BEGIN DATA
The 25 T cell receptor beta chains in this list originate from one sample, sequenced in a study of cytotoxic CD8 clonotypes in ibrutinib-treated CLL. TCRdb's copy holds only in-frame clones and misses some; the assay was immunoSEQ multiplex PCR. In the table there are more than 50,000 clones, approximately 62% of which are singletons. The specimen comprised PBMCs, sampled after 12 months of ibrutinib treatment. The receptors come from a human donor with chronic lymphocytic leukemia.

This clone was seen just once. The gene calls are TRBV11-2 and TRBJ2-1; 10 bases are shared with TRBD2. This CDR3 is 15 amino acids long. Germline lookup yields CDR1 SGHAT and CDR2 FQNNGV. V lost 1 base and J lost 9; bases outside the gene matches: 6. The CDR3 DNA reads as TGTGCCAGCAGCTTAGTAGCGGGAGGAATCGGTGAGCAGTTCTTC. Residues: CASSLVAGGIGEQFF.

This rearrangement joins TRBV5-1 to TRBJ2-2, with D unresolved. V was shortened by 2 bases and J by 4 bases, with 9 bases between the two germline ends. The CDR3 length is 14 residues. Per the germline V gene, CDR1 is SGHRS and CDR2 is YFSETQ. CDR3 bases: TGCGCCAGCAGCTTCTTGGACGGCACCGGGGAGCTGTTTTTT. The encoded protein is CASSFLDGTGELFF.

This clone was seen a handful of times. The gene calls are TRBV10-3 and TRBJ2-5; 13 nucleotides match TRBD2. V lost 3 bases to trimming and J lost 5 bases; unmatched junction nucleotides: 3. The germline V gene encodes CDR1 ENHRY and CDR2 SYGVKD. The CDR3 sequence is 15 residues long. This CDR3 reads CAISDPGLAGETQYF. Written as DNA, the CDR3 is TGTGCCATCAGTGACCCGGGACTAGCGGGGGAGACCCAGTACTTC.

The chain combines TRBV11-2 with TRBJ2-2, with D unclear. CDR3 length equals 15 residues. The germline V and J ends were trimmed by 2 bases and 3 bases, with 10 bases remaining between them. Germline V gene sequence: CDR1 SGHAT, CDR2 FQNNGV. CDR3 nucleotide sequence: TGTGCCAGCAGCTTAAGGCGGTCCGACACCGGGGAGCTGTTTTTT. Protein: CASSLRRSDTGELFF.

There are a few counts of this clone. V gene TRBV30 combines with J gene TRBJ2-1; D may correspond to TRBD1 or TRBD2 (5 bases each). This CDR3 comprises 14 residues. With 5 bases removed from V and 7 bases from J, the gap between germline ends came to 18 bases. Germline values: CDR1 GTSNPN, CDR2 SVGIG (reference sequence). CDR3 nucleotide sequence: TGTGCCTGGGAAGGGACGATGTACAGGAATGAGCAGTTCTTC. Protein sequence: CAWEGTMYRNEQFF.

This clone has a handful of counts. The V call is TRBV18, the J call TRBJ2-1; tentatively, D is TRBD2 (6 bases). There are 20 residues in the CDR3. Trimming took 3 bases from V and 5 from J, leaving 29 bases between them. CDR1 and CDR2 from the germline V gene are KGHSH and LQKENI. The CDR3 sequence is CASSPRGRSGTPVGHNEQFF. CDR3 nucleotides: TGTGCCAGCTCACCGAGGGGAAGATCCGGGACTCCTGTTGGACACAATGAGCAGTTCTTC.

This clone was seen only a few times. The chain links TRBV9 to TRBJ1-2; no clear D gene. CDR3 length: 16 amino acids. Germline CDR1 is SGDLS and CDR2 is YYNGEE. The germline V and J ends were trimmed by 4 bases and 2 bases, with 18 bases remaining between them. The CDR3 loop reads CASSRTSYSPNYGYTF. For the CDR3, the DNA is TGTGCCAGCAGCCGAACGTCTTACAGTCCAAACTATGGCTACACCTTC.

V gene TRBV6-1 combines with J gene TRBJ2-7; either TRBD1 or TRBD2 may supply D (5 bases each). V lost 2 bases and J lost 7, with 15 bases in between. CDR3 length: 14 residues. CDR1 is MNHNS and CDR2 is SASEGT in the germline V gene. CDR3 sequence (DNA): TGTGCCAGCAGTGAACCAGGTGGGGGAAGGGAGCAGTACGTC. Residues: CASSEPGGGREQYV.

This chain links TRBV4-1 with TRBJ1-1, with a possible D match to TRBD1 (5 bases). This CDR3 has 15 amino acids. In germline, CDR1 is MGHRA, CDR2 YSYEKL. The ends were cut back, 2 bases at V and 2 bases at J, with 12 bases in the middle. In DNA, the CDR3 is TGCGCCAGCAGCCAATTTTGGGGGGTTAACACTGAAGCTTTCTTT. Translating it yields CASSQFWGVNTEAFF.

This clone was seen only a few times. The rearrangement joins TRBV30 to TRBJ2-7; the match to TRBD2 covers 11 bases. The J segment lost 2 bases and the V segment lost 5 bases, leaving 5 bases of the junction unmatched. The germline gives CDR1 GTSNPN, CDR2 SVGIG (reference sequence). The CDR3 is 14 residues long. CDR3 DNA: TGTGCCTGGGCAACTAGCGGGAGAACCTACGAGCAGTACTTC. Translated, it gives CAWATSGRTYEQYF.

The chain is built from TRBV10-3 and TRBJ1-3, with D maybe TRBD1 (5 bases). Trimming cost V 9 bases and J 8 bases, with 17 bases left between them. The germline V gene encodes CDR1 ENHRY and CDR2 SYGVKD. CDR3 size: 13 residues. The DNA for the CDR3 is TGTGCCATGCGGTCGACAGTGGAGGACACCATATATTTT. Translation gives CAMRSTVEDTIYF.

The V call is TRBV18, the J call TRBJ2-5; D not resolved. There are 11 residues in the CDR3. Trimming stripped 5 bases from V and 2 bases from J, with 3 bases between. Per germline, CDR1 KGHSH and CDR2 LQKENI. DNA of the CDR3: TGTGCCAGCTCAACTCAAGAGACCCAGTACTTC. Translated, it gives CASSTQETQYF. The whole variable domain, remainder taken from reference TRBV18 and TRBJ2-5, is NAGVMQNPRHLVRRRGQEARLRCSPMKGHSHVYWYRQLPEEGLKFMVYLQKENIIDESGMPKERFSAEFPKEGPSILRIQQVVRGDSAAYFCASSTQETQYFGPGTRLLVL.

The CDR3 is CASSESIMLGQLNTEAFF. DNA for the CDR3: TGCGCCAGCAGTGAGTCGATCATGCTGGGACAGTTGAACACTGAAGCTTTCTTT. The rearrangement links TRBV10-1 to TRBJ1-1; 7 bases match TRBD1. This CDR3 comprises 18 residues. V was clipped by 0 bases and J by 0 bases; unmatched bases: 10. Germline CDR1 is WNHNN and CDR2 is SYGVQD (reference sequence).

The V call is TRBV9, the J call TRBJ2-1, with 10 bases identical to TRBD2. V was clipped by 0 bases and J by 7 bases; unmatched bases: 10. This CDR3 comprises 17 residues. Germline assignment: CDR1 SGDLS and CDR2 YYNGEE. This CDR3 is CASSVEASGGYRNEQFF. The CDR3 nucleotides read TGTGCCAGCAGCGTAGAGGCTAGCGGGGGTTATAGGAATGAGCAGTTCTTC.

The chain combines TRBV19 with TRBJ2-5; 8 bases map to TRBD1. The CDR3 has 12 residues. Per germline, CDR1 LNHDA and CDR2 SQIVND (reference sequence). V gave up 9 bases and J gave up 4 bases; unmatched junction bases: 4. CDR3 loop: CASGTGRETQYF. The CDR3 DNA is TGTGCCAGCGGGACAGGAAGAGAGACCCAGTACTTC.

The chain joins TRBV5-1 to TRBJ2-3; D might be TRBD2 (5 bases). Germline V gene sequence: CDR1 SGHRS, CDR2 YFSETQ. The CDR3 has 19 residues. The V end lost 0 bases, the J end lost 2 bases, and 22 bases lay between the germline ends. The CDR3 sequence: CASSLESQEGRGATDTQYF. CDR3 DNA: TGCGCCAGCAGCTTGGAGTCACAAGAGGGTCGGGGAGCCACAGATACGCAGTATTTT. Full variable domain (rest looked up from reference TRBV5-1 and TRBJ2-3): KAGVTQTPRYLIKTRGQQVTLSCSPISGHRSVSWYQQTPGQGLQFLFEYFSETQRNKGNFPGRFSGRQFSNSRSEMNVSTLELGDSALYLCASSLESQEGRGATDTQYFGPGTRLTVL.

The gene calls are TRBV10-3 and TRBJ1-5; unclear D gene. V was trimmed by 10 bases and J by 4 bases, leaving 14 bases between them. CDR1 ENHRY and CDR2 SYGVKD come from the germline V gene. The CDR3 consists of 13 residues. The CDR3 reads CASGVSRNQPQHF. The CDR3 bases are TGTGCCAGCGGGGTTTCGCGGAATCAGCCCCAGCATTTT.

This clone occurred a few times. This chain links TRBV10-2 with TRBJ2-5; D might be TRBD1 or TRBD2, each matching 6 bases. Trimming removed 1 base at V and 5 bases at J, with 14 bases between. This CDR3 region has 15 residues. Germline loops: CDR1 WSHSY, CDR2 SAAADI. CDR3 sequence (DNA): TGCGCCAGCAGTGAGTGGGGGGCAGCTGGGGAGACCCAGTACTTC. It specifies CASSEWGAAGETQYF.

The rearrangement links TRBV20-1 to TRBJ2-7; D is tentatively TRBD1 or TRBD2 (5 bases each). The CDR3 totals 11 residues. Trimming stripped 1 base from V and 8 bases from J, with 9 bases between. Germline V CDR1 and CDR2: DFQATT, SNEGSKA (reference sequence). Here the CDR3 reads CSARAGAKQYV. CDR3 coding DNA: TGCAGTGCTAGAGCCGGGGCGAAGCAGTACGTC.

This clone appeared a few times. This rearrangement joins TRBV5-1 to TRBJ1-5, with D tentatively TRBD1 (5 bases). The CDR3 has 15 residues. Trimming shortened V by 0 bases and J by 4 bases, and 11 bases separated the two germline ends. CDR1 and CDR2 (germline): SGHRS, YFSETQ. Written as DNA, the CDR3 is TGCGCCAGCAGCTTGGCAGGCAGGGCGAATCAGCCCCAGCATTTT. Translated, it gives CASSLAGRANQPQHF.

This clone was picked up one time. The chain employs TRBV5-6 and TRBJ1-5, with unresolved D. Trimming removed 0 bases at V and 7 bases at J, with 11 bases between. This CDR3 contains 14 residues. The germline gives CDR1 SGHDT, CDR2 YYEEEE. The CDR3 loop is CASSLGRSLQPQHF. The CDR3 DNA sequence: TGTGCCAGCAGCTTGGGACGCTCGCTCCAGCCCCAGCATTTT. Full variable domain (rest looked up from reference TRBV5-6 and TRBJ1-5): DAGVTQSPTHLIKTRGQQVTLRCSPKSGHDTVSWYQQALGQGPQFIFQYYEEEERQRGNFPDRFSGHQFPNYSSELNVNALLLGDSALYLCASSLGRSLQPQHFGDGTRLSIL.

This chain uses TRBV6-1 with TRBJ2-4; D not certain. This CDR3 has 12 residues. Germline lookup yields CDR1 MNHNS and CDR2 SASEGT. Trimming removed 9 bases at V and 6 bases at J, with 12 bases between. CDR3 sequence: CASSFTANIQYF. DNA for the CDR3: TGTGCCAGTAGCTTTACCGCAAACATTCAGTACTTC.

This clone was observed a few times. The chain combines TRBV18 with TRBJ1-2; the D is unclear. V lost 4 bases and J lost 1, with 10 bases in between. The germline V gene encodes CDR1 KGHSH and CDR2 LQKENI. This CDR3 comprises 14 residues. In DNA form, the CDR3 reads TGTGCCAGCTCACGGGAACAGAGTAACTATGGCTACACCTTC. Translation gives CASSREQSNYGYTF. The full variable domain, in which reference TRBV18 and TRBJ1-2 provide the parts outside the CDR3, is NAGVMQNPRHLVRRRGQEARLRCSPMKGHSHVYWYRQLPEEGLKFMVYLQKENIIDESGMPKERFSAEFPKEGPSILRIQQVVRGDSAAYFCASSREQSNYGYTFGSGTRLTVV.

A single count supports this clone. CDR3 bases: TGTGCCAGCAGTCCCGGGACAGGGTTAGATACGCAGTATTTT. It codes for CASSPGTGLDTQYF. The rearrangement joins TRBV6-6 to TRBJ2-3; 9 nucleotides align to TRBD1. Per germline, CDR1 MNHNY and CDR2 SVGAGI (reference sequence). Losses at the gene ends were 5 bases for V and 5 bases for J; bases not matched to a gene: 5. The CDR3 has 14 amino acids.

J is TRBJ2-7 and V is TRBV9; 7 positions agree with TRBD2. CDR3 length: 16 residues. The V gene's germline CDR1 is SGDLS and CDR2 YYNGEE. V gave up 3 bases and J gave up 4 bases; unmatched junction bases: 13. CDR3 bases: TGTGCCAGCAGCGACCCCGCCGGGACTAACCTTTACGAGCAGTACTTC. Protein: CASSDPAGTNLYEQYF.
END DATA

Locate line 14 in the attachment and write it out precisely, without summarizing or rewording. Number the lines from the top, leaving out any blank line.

The CDR3 is CASSESIMLGQLNTEAFF. DNA for the CDR3: TGCGCCAGCAGTGAGTCGATCATGCTGGGACAGTTGAACACTGAAGCTTTCTTT. The rearrangement links TRBV10-1 to TRBJ1-1; 7 bases match TRBD1. This CDR3 comprises 18 residues. V was clipped by 0 bases and J by 0 bases; unmatched bases: 10. Germline CDR1 is WNHNN and CDR2 is SYGVQD (reference sequence).